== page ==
4 Things Everyone Should Read Before They Buy A New Printer

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By: Andrea Eldridge

As ironic as it may seem coming from the girl who a few short months ago wrote an article about how to get by without a printer, the reality is that life is still easier if you have one around.

In this two-part series we’ll review all you need to know when picking a printer.

Printer specifications are their own special language. Ink jet, laser, DPI, ppm seriously, where’s the human-to-printer dictionary? The truth is that certain functions and abilities are going to matter more to different users, and everyone wants to balance price with quality and ease of use. The best printer will depend on what you are going to use it for, and how much you’d like to spend.

As always, our advice comes from the’a0perspective’a0of a company that has a lot of’a0experience’a0fixing broken printers, so we know how to help you pick out a printer that will be less likely to break. ‘a0Let’s break down a few printer fundamentals to help you make an’a0informed’a0decision.

Ink Jet VS. Laser:

What is difference between an Inkjet and Laser printer? Most printers marketed for home or small office use are ink jet. Versatile and typically less expensive up front, they are best for the occasional printer who wants to be able to print a wide variety of materials but doesn’t print a lot of volume. This is because the ink cartridges are typically expensive and inefficient.

When shopping for your office, most will want to consider laser printers. Their higher upfront cost is offset by the lower cost-per-page to print. You can get a decent ink jet for around $100, while a color laser will likely start at around $300. It would take the occasional printer-user a lot of birthday invitations and travel confirms to make up that price difference, even when lasers can save you an average of 4 to 6 cents per page.

what should i know before i buy a printer

Printer Prices:

For most of us, the biggest deciding factor when buying a new printer is price. When it comes to picking out the perfect printer, the cost to get it home is only a small piece of the big picture. Long-term cost is going to vary drastically based on the cost of replacement ink cartridges, and how much printing you can get from each cartridge.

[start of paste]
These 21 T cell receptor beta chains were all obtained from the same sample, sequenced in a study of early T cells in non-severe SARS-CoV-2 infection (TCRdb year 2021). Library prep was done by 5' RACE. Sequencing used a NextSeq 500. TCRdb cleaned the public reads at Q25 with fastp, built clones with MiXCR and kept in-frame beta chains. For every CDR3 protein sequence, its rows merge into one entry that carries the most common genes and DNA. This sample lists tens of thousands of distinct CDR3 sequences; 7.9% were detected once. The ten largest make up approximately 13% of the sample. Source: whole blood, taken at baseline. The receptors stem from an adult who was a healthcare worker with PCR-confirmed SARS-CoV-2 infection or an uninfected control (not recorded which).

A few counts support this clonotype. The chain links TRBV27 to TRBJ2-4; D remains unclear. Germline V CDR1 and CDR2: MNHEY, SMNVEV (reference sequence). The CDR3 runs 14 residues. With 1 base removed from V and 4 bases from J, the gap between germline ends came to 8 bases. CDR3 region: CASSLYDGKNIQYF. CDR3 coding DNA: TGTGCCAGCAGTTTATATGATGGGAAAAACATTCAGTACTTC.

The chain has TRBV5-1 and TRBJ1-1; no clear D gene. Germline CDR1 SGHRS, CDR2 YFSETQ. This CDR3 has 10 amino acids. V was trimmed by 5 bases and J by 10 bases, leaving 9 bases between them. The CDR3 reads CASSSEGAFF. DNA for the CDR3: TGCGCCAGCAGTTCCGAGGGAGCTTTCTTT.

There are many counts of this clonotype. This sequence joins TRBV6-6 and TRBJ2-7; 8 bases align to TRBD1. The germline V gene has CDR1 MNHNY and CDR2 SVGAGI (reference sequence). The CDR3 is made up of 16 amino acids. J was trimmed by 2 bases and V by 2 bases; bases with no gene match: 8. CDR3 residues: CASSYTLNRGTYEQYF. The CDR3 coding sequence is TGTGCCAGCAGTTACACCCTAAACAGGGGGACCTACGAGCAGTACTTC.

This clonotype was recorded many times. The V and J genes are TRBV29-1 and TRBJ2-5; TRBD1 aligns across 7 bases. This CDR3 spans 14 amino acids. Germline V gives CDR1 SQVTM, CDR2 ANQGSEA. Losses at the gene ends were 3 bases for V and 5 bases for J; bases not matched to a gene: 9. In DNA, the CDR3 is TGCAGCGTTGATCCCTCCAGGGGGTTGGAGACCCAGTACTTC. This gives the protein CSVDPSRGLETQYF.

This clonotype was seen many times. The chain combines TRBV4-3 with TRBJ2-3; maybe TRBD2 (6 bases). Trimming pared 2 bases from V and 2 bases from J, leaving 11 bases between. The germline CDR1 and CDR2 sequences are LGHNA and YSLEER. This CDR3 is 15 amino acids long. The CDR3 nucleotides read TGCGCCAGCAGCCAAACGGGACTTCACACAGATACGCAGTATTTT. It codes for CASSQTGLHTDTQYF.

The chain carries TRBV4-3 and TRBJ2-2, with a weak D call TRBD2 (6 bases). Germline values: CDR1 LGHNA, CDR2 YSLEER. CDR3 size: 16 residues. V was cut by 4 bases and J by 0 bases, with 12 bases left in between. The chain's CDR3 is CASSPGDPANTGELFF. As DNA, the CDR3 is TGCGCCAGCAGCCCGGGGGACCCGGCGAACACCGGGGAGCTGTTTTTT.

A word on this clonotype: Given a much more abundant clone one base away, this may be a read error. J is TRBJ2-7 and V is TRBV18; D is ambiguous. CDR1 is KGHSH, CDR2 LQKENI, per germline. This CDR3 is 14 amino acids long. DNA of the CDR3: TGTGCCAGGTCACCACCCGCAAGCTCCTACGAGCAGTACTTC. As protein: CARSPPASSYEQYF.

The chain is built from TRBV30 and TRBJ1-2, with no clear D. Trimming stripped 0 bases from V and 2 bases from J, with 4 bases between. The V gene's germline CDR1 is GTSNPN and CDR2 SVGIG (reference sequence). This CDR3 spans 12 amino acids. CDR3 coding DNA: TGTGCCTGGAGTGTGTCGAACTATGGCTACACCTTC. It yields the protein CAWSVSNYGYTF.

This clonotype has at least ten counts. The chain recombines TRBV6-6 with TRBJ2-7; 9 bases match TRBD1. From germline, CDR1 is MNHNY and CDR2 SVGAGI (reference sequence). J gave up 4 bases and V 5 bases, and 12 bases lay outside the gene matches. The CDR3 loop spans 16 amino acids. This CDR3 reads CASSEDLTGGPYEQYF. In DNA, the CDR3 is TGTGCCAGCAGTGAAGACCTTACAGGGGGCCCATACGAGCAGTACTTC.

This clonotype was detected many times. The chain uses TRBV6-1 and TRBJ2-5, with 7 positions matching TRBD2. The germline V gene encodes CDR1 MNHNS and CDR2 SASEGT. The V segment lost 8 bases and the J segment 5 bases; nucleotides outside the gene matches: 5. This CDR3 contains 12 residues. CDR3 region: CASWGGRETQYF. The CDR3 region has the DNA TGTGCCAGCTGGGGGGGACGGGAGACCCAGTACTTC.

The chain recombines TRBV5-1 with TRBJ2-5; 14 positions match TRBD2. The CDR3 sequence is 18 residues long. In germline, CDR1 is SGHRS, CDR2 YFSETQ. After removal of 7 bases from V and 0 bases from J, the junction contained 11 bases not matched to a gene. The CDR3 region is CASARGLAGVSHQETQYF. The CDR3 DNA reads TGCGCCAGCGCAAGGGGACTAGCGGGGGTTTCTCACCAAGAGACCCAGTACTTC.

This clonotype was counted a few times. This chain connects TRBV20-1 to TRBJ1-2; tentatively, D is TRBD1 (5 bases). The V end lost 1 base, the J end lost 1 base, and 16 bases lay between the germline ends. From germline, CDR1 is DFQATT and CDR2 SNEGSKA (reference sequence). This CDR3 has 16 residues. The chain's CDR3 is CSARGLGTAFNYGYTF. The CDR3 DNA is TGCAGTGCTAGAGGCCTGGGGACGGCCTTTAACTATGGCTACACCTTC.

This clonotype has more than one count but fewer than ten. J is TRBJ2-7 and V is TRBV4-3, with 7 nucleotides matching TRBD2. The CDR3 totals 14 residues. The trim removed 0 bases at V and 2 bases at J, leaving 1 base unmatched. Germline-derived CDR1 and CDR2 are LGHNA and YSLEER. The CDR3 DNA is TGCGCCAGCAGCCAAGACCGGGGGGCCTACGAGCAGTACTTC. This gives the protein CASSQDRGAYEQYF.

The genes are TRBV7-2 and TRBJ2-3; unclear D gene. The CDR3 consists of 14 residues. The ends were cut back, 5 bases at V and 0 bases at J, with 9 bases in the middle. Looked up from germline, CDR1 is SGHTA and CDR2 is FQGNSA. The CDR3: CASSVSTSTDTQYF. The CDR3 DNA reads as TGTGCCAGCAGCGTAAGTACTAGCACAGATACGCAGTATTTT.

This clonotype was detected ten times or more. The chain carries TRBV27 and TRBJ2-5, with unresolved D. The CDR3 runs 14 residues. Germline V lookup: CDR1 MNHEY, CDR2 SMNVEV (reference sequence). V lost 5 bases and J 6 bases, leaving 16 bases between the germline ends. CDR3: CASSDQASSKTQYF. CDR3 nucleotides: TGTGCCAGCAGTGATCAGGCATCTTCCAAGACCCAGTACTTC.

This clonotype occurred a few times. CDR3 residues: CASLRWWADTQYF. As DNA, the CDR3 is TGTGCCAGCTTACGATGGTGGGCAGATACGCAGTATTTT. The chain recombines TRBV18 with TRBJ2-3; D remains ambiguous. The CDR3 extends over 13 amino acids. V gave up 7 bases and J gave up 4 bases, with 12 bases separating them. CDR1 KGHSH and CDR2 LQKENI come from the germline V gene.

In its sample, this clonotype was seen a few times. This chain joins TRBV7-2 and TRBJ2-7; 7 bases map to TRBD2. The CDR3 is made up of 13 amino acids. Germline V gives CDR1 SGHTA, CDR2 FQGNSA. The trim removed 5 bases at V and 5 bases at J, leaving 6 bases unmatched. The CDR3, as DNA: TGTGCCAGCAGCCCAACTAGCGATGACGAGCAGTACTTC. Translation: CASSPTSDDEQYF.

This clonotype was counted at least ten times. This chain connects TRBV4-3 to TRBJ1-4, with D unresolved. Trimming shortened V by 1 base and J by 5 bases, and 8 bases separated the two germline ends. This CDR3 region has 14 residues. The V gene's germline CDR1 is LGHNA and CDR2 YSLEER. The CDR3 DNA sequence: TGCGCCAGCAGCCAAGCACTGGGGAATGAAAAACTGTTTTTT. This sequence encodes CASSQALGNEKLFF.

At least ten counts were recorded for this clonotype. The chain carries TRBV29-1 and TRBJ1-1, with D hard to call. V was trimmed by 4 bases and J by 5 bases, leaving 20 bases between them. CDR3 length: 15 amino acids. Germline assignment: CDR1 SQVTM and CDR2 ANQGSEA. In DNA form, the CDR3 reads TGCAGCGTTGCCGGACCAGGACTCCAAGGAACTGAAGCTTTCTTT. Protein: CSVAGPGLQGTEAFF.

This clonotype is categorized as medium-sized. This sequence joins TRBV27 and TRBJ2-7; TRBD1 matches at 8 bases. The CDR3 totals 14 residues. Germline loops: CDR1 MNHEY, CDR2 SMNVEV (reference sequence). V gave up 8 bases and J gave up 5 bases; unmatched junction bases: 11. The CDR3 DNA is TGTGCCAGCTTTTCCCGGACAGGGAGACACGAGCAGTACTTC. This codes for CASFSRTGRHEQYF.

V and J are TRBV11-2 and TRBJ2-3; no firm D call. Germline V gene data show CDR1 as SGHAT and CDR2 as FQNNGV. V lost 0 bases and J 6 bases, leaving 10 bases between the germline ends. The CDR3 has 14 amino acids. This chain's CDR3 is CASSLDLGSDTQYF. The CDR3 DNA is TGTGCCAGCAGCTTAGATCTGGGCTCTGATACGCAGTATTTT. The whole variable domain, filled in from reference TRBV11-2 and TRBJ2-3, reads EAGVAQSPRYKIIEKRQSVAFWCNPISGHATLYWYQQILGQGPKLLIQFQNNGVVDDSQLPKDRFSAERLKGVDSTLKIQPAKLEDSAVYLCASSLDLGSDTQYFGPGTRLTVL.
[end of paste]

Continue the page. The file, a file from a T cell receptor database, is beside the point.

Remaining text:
If you’re shopping for a color printer, consider whether colors are able to be replaced individually. If you use a lot of blue but very little red, it’s going to be expensive to have to replace a multi-color cartridge every time you run out of blue. You may also want to consider whether generic cartridges are available as they will be significantly less expensive than the name brand. A reliable source is Monoprice. Just keep in mind generic cartridges may not provide as high a quality of image and there’s no way to know how much printing you’ll get from them comparative to the name brand.

How Good Is The Print Quality?

If you’re not printing graphics or photos, you probably don’t care much about image resolution. Most home users will want to be able to print the occasional digital photo, however, so this is where DPI (dots per square inch) comes in. The higher the DPI, the crisper your printed image will be (provided you use the appropriate specialty paper).

While color lasers will suffice for presentation graphics, anyone looking to print photos will likely need to shop for an ink jet with a decent DPI (aim for 4800 by 1200 or better). Ideally, you’ll also want a printer with dual black ’97 one for text, and one designed to print photos on glossy paper.

How Easy Is The Printer To Use?

There are a multitude of nifty options that may or may not matter to you. A multi-function printer typically copies, scans and faxes all in one unit, a great space saver for a small office. If you print from more than one computer, consider network capability. Today’s printers can often support Wi-Fi or at least an Ethernet cable, allowing all the systems on your network to print without having to leave a computer powered on to act as a conduit. Print speed (ppm = pages per minute) and paper tray capacity are going to matter if you print a large volume. Office users will want to make sure that the unit they choose has some memory (RAM) to support queuing jobs from multiple sources. ‘a0 RAM will keep your printer from crashing, or freezing’a0every-time’a0the” print’a0Que” gets backed up.

Stay tuned next week for our top printer picks. Email us at nerdchick@callnerds.com for recommendations specific to your printing needs.

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